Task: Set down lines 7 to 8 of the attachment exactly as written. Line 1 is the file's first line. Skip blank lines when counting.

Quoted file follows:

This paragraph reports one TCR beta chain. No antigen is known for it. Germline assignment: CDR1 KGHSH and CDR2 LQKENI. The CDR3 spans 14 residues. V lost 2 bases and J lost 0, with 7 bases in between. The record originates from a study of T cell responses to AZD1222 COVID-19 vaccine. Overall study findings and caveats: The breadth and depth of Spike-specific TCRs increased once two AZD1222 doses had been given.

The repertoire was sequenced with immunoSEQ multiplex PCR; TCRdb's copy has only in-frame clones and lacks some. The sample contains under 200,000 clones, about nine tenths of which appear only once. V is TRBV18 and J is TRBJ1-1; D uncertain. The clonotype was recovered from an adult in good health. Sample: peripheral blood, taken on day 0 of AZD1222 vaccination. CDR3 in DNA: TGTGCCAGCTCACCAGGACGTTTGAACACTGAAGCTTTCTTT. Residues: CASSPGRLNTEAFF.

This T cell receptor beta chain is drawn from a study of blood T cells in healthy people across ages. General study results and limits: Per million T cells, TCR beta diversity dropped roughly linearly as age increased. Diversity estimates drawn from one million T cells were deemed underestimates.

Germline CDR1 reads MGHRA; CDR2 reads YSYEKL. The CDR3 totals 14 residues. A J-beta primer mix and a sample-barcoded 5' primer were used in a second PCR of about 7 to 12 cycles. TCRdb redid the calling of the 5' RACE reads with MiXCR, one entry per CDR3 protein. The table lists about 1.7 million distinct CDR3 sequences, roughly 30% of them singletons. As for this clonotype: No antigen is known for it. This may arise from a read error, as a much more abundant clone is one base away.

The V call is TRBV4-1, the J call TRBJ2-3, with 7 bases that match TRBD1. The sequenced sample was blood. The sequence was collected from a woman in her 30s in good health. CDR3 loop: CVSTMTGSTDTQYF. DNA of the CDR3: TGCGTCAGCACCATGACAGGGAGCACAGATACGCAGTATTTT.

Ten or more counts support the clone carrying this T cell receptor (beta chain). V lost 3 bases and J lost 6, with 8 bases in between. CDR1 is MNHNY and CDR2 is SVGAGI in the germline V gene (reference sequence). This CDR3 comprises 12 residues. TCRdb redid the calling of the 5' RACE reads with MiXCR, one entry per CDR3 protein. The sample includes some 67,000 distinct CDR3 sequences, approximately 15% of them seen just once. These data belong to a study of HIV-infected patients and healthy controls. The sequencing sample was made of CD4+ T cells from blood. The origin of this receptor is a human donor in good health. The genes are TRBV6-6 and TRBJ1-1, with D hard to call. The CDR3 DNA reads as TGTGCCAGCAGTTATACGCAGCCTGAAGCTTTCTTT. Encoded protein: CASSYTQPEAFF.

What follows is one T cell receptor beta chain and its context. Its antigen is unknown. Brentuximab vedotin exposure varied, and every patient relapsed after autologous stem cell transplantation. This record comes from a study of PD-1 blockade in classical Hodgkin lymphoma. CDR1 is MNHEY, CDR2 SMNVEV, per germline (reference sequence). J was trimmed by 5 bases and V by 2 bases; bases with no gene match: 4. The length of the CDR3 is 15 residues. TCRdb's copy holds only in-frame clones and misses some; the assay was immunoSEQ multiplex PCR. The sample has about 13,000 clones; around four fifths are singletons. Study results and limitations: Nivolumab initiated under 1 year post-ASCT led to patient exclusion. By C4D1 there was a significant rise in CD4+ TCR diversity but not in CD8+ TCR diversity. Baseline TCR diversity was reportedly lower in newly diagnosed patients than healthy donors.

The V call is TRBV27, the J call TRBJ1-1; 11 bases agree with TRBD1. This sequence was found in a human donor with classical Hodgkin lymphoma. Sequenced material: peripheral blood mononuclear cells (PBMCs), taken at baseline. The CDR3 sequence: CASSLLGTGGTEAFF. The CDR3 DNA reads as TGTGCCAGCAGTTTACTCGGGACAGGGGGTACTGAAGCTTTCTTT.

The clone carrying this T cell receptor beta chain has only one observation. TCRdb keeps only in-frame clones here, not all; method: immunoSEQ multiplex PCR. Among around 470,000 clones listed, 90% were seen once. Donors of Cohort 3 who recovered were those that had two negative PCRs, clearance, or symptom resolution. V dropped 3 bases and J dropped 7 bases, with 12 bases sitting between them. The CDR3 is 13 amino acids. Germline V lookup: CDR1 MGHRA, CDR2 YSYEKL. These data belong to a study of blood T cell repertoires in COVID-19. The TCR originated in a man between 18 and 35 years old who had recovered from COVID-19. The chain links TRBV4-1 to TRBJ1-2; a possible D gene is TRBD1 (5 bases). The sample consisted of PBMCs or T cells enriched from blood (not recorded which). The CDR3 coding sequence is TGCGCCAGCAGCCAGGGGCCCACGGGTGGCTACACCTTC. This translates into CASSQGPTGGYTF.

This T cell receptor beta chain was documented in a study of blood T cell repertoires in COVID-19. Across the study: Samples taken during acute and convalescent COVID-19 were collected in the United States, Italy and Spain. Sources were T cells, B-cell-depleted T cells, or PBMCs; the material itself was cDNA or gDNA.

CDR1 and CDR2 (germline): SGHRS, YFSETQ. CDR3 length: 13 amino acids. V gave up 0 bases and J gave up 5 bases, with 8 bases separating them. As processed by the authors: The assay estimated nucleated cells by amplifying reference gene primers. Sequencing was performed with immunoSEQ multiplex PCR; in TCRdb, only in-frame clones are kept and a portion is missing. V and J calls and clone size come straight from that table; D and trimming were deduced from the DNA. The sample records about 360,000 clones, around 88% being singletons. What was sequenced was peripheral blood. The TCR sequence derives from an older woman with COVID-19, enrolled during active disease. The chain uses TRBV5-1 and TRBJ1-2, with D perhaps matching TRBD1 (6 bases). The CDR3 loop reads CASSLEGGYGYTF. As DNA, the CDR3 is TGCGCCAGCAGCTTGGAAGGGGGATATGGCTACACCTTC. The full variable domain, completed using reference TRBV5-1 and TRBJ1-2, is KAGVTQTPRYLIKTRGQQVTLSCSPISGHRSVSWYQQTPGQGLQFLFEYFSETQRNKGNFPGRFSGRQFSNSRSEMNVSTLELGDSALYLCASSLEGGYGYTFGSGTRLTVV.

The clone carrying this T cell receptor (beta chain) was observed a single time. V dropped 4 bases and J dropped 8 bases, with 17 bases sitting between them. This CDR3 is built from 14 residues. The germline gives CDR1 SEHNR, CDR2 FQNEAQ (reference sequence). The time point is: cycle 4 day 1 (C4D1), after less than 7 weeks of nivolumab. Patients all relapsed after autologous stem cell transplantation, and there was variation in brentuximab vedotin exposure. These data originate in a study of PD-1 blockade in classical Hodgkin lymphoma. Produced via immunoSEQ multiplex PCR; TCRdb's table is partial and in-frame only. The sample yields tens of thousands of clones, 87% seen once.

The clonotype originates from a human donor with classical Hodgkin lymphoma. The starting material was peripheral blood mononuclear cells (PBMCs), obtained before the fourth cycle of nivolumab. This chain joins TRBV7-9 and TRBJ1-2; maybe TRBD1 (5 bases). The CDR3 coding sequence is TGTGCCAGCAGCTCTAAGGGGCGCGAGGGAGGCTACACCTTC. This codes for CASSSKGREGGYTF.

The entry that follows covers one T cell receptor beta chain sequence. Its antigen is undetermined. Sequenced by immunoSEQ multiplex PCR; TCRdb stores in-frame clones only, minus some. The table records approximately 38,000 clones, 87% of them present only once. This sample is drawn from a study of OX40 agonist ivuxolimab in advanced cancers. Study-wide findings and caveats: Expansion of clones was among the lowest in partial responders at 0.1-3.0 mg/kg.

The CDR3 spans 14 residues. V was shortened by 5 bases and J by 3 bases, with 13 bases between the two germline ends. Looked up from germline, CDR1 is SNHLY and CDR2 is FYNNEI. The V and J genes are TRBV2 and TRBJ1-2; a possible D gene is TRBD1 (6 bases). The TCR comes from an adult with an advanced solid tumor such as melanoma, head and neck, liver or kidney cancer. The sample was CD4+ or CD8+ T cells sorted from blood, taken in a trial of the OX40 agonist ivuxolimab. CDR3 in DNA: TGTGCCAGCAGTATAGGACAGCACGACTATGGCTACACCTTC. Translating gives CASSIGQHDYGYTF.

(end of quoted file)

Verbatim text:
What follows is one T cell receptor beta chain and its context. Its antigen is unknown. Brentuximab vedotin exposure varied, and every patient relapsed after autologous stem cell transplantation. This record comes from a study of PD-1 blockade in classical Hodgkin lymphoma. CDR1 is MNHEY, CDR2 SMNVEV, per germline (reference sequence). J was trimmed by 5 bases and V by 2 bases; bases with no gene match: 4. The length of the CDR3 is 15 residues. TCRdb's copy holds only in-frame clones and misses some; the assay was immunoSEQ multiplex PCR. The sample has about 13,000 clones; around four fifths are singletons. Study results and limitations: Nivolumab initiated under 1 year post-ASCT led to patient exclusion. By C4D1 there was a significant rise in CD4+ TCR diversity but not in CD8+ TCR diversity. Baseline TCR diversity was reportedly lower in newly diagnosed patients than healthy donors.

The V call is TRBV27, the J call TRBJ1-1; 11 bases agree with TRBD1. This sequence was found in a human donor with classical Hodgkin lymphoma. Sequenced material: peripheral blood mononuclear cells (PBMCs), taken at baseline. The CDR3 sequence: CASSLLGTGGTEAFF. The CDR3 DNA reads as TGTGCCAGCAGTTTACTCGGGACAGGGGGTACTGAAGCTTTCTTT.